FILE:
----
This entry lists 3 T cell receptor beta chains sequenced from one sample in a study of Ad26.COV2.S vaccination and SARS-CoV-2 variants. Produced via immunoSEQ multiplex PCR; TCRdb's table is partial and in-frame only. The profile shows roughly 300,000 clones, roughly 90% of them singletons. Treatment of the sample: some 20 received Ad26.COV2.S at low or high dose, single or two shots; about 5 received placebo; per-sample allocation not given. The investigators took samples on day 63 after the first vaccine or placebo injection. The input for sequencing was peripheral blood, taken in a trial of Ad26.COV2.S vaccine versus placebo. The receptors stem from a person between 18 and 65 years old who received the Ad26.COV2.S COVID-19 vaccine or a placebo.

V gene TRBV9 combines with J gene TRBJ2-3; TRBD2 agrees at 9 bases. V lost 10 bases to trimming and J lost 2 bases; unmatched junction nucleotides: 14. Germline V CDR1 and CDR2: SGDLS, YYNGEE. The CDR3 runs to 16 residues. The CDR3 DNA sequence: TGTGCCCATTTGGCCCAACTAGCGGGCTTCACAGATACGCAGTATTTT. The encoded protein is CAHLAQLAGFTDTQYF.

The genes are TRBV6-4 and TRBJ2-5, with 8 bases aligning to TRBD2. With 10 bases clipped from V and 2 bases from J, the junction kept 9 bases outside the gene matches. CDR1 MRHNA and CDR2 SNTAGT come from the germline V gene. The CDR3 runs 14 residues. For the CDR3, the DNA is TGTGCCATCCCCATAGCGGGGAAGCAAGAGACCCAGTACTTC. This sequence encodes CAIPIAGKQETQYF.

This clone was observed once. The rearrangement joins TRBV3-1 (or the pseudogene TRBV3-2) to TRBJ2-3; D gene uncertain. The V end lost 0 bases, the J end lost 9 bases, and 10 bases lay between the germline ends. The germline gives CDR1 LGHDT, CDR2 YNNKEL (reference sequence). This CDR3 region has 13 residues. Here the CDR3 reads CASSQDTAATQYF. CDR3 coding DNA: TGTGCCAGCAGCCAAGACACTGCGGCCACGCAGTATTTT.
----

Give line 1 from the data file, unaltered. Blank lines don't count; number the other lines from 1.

This entry lists 3 T cell receptor beta chains sequenced from one sample in a study of Ad26.COV2.S vaccination and SARS-CoV-2 variants. Produced via immunoSEQ multiplex PCR; TCRdb's table is partial and in-frame only. The profile shows roughly 300,000 clones, roughly 90% of them singletons. Treatment of the sample: some 20 received Ad26.COV2.S at low or high dose, single or two shots; about 5 received placebo; per-sample allocation not given. The investigators took samples on day 63 after the first vaccine or placebo injection. The input for sequencing was peripheral blood, taken in a trial of Ad26.COV2.S vaccine versus placebo. The receptors stem from a person between 18 and 65 years old who received the Ad26.COV2.S COVID-19 vaccine or a placebo.